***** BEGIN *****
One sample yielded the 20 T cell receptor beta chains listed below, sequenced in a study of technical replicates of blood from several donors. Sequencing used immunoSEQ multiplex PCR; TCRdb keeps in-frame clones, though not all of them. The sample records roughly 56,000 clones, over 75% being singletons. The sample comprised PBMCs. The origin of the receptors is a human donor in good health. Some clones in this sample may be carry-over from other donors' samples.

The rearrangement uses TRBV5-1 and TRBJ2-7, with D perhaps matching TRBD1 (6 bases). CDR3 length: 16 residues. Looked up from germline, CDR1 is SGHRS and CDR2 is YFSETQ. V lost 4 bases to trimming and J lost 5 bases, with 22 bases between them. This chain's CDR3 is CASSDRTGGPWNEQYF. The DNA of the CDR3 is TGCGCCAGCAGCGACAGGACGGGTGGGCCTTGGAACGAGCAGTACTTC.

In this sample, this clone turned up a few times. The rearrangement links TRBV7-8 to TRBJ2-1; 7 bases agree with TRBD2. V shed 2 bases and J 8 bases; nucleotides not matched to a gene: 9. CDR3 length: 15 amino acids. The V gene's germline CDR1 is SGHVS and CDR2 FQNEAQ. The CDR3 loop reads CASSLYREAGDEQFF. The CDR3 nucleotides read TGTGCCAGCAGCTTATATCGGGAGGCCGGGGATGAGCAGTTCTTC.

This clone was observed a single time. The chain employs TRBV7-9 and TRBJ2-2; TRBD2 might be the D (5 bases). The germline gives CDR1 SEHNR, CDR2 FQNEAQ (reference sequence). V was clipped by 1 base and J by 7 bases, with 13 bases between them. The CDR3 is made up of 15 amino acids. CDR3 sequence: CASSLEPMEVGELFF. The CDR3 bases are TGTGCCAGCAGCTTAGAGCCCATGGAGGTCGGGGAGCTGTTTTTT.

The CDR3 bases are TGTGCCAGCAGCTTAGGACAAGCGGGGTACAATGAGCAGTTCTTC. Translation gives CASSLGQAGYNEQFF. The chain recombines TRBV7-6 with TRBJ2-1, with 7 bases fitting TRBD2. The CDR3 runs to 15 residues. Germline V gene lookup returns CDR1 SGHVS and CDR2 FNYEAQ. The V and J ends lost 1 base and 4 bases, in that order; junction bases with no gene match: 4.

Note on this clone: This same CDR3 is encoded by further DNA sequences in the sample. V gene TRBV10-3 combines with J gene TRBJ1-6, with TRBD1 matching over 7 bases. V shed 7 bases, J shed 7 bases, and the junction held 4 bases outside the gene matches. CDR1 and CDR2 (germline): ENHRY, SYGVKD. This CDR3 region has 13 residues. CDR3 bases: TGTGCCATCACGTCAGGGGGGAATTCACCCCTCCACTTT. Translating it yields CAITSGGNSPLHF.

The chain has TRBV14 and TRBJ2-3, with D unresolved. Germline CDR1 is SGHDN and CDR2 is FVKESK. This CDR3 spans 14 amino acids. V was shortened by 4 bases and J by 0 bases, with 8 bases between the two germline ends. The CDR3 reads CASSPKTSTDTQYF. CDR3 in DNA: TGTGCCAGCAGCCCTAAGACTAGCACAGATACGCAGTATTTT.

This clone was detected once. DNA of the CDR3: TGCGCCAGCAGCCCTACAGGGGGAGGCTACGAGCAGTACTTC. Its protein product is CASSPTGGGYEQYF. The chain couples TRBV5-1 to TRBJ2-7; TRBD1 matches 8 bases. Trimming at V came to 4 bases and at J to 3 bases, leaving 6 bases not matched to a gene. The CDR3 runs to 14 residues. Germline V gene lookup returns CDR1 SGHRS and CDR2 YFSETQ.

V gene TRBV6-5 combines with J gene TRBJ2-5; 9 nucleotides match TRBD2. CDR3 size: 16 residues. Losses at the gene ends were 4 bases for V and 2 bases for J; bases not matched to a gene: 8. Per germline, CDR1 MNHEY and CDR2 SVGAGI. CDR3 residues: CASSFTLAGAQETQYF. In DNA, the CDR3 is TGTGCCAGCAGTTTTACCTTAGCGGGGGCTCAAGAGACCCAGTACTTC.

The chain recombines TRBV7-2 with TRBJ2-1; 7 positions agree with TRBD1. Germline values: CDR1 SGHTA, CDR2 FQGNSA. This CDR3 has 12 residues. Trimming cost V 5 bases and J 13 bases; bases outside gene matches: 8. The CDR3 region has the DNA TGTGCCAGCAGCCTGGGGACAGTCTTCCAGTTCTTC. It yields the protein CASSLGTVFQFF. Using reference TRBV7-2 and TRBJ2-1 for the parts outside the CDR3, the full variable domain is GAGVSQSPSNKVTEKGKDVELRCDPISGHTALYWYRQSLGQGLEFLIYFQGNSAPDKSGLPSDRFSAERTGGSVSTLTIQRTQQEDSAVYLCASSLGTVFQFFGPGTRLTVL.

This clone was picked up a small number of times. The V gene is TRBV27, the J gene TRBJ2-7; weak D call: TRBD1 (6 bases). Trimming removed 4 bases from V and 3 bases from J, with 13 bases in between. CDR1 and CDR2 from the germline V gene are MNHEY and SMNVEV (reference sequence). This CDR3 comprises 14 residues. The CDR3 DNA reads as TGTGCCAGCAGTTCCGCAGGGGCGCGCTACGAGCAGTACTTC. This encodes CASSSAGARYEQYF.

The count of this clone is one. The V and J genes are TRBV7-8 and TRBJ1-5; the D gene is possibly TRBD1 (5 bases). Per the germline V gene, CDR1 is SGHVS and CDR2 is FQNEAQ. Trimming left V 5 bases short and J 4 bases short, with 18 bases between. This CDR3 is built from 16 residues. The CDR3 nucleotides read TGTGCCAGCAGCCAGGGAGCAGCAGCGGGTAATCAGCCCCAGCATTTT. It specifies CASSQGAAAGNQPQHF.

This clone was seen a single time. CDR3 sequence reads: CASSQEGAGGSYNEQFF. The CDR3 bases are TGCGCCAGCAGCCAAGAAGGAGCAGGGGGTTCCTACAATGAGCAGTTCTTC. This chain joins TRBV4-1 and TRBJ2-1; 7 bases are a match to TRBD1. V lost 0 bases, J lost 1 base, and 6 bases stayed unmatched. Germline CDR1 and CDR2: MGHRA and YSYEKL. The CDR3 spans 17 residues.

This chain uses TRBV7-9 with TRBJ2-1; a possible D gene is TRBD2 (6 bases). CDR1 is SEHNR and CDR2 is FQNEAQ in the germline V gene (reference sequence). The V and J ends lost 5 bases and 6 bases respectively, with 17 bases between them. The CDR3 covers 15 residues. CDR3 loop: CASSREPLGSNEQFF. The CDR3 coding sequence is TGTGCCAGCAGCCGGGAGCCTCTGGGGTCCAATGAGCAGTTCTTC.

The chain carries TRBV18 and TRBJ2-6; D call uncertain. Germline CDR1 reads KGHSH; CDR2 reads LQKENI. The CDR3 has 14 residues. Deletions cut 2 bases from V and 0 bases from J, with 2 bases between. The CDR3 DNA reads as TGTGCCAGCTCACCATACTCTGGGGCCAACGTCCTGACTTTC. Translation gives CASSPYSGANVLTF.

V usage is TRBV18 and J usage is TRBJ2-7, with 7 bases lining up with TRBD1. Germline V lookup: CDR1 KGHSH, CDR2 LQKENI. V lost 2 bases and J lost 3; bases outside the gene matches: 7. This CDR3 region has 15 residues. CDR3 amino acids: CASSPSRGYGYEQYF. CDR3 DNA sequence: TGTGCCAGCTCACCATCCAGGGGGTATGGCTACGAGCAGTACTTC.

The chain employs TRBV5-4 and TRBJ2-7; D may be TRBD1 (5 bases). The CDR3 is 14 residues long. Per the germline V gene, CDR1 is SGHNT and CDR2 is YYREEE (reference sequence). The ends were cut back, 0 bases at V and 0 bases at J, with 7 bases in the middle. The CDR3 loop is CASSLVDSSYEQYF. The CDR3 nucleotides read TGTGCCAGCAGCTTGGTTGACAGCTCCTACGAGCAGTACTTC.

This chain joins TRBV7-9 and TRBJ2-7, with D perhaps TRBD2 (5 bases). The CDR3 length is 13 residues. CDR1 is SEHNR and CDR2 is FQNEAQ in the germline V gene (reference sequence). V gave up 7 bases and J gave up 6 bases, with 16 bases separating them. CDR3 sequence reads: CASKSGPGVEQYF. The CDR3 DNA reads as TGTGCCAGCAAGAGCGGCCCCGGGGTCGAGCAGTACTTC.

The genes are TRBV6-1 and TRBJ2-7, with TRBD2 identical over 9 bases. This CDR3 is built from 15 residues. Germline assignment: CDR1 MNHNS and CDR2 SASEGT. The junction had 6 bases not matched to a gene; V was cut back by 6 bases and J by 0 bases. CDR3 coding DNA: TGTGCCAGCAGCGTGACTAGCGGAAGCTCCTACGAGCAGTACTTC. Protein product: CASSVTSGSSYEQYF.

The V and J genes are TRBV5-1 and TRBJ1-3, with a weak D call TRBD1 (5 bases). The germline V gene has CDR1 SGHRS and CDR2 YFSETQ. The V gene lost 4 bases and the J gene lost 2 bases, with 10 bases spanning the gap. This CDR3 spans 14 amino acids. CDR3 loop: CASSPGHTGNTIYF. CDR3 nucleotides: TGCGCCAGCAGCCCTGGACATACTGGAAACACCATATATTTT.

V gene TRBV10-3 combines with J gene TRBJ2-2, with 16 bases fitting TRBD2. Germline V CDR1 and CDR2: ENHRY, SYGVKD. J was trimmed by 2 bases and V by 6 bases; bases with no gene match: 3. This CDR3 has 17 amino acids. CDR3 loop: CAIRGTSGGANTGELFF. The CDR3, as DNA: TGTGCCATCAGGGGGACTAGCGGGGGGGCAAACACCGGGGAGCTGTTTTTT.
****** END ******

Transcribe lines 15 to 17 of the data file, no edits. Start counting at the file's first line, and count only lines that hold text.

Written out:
The chain carries TRBV18 and TRBJ2-6; D call uncertain. Germline CDR1 reads KGHSH; CDR2 reads LQKENI. The CDR3 has 14 residues. Deletions cut 2 bases from V and 0 bases from J, with 2 bases between. The CDR3 DNA reads as TGTGCCAGCTCACCATACTCTGGGGCCAACGTCCTGACTTTC. Translation gives CASSPYSGANVLTF.

V usage is TRBV18 and J usage is TRBJ2-7, with 7 bases lining up with TRBD1. Germline V lookup: CDR1 KGHSH, CDR2 LQKENI. V lost 2 bases and J lost 3; bases outside the gene matches: 7. This CDR3 region has 15 residues. CDR3 amino acids: CASSPSRGYGYEQYF. CDR3 DNA sequence: TGTGCCAGCTCACCATCCAGGGGGTATGGCTACGAGCAGTACTTC.

The chain employs TRBV5-4 and TRBJ2-7; D may be TRBD1 (5 bases). The CDR3 is 14 residues long. Per the germline V gene, CDR1 is SGHNT and CDR2 is YYREEE (reference sequence). The ends were cut back, 0 bases at V and 0 bases at J, with 7 bases in the middle. The CDR3 loop is CASSLVDSSYEQYF. The CDR3 nucleotides read TGTGCCAGCAGCTTGGTTGACAGCTCCTACGAGCAGTACTTC.